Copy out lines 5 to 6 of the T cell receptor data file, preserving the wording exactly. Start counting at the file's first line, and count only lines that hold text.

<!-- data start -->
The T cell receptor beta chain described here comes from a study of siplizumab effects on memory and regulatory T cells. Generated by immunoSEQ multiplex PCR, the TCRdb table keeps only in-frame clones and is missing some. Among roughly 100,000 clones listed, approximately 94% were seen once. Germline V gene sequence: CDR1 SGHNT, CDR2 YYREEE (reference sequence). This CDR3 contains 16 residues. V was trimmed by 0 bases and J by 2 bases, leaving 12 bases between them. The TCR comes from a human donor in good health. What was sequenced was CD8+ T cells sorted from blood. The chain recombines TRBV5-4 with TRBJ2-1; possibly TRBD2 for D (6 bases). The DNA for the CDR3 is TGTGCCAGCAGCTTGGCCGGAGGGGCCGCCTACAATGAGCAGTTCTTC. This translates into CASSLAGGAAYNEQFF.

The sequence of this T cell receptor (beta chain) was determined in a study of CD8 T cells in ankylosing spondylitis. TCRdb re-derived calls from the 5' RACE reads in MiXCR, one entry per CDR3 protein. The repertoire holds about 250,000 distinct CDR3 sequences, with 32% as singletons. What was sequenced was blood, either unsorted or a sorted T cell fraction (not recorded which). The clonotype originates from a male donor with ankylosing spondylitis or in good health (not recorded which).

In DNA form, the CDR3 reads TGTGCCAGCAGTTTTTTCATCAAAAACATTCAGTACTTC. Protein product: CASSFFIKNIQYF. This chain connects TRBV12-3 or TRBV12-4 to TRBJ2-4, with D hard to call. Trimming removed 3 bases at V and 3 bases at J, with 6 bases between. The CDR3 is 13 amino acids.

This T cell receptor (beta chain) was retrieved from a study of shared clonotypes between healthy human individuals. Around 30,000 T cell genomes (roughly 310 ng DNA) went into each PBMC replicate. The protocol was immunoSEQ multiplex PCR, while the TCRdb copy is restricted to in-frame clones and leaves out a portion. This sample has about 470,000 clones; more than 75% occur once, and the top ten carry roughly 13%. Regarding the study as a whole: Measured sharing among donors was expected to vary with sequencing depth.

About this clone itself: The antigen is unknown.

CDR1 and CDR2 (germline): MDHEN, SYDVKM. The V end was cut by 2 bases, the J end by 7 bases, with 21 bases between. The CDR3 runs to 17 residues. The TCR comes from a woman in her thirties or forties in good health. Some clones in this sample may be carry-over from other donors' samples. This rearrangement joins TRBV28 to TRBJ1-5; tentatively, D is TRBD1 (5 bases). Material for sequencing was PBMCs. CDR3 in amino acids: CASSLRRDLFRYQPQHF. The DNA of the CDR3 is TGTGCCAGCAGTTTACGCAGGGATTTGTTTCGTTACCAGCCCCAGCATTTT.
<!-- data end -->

About this clone itself: The antigen is unknown.

CDR1 and CDR2 (germline): MDHEN, SYDVKM. The V end was cut by 2 bases, the J end by 7 bases, with 21 bases between. The CDR3 runs to 17 residues. The TCR comes from a woman in her thirties or forties in good health. Some clones in this sample may be carry-over from other donors' samples. This rearrangement joins TRBV28 to TRBJ1-5; tentatively, D is TRBD1 (5 bases). Material for sequencing was PBMCs. CDR3 in amino acids: CASSLRRDLFRYQPQHF. The DNA of the CDR3 is TGTGCCAGCAGTTTACGCAGGGATTTGTTTCGTTACCAGCCCCAGCATTTT.